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The Day After: Bridging The Partisan Divide with Mark Gerzon

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Conflict Resolution Institute

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Mark Gerzon Speaking about his book

The 2016 U.S. election season has been marked by political hyperpolarization. Americans from both sides of the aisle agree that it has worsened party-divisiveness over economic policy, social policy, foreign policy, race, privacy, national security among other things. Many citizens are angry and disenchanted with the election process and system, and have been driven farther to the edges of the political spectrum. This contentious political climate led many to wonder: what would our country look like on the day after the election, when the campaigning stopped and ordinary citizens had to find a way to coexist?

Mark Gerzon has been on the frontier of cross-party conversations, spending the last two decades working within the ideological border between Left and Right. During the 1990's, he led a project called the Common Enterprise, which was intended to bring neighbors together from across the political spectrum to decide together what their communities needed. In 1996, he co-designed and facilitated the first two US House of Representatives Bipartisan Congressional retreats, which sought alternatives to the House's chronic incivility. From 2000 to 2005, he co-facilitated dialogue retreats for Chiefs of Staff from the House and Senate and continues to build bridges across political divides. His book, Leading Through Conflict: How Successful Leaders Transform Differences into Opportunities, grew out of these experiences, and offers tools for leaders to transform intractable differences into progress at the organizational, community, and national levels. Recently, his primary focus has been on ensuring civil discourse pre-and post-election.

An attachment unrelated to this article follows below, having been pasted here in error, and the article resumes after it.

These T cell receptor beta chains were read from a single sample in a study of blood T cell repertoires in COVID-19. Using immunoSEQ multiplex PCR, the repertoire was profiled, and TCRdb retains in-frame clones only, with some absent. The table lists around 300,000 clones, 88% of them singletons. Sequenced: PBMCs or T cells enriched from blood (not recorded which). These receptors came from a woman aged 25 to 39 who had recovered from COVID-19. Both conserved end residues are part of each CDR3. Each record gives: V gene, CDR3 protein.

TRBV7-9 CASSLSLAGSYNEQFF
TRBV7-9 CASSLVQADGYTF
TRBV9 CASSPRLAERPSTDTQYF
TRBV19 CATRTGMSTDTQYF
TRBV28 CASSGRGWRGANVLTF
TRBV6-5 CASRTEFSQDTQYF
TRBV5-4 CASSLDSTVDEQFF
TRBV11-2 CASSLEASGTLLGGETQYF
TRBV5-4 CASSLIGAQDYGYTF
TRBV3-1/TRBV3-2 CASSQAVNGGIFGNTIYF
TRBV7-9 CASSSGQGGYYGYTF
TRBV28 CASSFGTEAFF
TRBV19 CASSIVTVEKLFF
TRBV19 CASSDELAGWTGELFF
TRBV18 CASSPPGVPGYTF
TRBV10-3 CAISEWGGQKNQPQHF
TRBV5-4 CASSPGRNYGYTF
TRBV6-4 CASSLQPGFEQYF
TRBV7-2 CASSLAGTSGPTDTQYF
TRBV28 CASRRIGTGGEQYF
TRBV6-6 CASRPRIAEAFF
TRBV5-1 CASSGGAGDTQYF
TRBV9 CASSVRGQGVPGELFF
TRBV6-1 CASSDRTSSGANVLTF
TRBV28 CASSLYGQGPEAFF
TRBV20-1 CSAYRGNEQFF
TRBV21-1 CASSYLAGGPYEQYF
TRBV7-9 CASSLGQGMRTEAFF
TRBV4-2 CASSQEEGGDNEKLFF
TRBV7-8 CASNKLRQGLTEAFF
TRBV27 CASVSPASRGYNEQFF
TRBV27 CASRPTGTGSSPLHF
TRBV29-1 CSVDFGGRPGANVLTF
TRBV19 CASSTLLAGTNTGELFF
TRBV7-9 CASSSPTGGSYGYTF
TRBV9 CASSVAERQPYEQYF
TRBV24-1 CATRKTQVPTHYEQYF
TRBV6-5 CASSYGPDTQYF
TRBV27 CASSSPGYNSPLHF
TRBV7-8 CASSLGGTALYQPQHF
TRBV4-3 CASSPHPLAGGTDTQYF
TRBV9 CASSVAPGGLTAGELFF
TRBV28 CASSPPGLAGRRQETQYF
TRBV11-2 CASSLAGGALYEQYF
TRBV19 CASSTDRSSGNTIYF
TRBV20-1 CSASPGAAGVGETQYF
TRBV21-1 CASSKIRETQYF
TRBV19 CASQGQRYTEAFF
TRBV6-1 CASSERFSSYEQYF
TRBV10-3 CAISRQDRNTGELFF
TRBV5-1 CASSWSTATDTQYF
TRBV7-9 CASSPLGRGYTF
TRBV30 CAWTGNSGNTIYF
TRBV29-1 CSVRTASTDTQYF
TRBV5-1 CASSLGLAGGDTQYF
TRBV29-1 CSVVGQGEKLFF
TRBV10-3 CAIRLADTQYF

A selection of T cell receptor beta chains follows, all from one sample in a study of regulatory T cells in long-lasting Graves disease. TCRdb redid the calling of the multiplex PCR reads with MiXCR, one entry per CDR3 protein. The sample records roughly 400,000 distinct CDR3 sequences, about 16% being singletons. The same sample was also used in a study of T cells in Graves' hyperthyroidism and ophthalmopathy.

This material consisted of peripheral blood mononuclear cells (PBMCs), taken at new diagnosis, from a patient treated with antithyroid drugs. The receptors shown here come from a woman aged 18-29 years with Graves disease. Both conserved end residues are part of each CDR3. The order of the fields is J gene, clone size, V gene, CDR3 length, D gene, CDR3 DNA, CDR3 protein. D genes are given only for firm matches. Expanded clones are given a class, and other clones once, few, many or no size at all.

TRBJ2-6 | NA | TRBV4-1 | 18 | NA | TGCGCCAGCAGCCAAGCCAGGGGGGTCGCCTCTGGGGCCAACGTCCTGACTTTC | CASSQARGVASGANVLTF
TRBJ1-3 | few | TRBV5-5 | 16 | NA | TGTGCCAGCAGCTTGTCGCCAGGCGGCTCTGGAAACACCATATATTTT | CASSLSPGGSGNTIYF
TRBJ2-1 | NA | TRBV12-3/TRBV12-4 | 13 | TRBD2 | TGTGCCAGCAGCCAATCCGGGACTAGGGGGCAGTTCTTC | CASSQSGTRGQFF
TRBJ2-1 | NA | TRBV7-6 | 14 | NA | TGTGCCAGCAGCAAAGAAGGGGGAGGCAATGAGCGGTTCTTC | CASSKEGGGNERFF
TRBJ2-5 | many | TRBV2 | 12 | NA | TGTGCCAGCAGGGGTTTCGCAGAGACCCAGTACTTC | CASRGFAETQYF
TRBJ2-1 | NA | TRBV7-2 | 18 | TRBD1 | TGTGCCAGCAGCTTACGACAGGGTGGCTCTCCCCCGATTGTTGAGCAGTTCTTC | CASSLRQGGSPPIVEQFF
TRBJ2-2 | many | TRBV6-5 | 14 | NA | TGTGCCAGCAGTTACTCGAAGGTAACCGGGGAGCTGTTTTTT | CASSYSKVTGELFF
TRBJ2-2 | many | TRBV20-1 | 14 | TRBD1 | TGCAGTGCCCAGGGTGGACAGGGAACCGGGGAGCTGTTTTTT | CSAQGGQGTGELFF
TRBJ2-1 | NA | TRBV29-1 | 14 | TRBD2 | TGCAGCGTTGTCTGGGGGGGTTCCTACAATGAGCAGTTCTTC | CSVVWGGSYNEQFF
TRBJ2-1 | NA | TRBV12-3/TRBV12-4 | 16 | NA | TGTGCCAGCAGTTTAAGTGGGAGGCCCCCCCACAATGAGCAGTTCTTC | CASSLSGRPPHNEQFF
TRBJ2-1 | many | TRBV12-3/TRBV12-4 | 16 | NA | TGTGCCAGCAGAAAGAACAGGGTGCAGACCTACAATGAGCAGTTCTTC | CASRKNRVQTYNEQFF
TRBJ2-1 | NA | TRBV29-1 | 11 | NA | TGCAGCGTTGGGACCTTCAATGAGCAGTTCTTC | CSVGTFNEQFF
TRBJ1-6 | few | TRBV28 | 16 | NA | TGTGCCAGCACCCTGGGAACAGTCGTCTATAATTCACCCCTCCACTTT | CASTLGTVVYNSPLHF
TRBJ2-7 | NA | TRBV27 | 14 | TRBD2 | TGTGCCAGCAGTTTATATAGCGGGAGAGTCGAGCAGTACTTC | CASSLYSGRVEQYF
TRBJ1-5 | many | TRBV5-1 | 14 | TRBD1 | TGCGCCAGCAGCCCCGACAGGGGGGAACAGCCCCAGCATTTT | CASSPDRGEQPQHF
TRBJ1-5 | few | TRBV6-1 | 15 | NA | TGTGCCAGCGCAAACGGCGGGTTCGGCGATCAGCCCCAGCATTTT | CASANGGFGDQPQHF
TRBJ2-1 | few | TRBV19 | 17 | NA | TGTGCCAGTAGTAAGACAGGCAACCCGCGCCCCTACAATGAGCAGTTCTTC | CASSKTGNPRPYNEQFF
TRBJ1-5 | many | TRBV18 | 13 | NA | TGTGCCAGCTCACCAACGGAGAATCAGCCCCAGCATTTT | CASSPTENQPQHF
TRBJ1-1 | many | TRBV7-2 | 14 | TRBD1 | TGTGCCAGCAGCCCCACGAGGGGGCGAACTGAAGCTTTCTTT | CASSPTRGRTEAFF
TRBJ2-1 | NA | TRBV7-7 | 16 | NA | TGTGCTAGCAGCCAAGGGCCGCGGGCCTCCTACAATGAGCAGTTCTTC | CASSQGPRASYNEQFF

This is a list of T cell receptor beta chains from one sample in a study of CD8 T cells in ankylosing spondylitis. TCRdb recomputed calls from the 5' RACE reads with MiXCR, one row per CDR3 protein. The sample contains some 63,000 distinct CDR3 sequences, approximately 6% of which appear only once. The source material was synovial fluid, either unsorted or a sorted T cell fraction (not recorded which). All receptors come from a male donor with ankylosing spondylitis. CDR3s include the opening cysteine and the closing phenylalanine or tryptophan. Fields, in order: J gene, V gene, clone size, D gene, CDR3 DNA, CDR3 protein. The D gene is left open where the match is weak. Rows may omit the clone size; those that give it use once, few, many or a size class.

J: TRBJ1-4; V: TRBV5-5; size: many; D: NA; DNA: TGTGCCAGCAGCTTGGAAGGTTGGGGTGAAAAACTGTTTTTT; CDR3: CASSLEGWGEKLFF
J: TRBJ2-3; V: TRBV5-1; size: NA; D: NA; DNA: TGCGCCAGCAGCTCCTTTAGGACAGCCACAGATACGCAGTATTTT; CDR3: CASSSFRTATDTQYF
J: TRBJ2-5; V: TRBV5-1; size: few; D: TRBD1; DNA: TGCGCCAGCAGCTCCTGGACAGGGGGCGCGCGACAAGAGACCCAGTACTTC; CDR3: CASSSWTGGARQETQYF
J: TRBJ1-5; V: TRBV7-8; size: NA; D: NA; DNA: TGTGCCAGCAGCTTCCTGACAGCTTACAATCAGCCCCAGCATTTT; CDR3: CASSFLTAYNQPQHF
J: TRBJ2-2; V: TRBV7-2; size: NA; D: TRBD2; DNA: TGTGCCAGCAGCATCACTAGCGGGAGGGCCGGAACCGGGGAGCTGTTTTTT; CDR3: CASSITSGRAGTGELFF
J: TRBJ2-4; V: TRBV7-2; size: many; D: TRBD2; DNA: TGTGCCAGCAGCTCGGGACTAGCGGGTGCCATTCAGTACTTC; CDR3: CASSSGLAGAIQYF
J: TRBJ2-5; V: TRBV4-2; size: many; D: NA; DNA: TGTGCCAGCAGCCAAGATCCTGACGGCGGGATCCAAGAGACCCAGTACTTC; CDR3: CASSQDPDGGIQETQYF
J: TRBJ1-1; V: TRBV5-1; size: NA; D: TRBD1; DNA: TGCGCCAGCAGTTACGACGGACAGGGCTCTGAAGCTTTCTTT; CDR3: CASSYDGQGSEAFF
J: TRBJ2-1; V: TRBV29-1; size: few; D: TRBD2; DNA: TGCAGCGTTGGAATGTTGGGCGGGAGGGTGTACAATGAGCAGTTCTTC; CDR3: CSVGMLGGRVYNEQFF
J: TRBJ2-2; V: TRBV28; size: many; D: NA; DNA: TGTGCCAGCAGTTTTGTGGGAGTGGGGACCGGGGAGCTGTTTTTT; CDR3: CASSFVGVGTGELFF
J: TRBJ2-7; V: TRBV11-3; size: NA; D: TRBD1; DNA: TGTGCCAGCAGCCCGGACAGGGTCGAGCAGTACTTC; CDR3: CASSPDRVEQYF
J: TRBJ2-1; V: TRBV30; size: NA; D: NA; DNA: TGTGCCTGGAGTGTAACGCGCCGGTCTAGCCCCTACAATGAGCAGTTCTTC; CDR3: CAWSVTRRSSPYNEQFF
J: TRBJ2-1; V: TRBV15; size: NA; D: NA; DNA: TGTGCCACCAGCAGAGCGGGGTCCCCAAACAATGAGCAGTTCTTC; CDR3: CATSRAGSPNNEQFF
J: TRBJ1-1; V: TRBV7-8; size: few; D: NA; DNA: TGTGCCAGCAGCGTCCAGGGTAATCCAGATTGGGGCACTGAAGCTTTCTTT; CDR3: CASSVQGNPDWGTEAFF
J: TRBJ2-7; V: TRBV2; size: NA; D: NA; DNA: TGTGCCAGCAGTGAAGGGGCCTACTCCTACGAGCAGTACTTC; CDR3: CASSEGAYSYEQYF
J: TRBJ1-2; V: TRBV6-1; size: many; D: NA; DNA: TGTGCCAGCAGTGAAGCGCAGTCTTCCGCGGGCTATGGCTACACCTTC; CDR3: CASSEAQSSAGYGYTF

On November 1st, the week before election day, the Conflict Resolution Institute and the University of Denver's Chaplain's Office co-hosed a talk by Gerzon, who recently authored a book titled: The Reunited States of America: How We can Bridge the Partisan Divide? This book, which has been reviewed as a "manifesto for a movement to reunite America," highlights more than 40 individuals and organizations who are crossing the political divide in communities across America. The book was written as an antidote to "poisonous partisanship" and seeks to reintegrate America's motto—E Pluribus Unum (out of many, one)—into the practices and processes of citizenship.

During his talk, Gerzon spoke to many of the themes in his book, concentrating on how we can begin to build structures of civil discourse and "transpartisan" dialogue. He began with the fundamental question: "Do you love your country?" (A show of hands demonstrated that the majority of the people in the room did.) "If so, what does that mean? And how do you love something that is divided, and at war with itself?" To address this question, Gerzon offered a paradigm of citizenship that considered multiple worldviews: 1.) Worldview based on one's self (egocentric); 2.) Worldview based on one's group (ideocentric); 3.) Worldview based on one's nation (sociocentric); 4.) Worldview based on multiple cultures; and 5.) Worldview based on the whole earth, including the natural environment (geocentric.) These different forms of citizenship interact and overlap. Ultimately, although the 2016 Presidential election has pushed the boundaries of negative party polarization, it has also provided us with the opportunity to reinvent citizenship by challenging our own assumptions and expanding our perspectives. Mark Gerzon's talk offered a glimmer of hope for meaningful dialogue from the day after the election as we enter a new political season. 

~Samantha Haas '16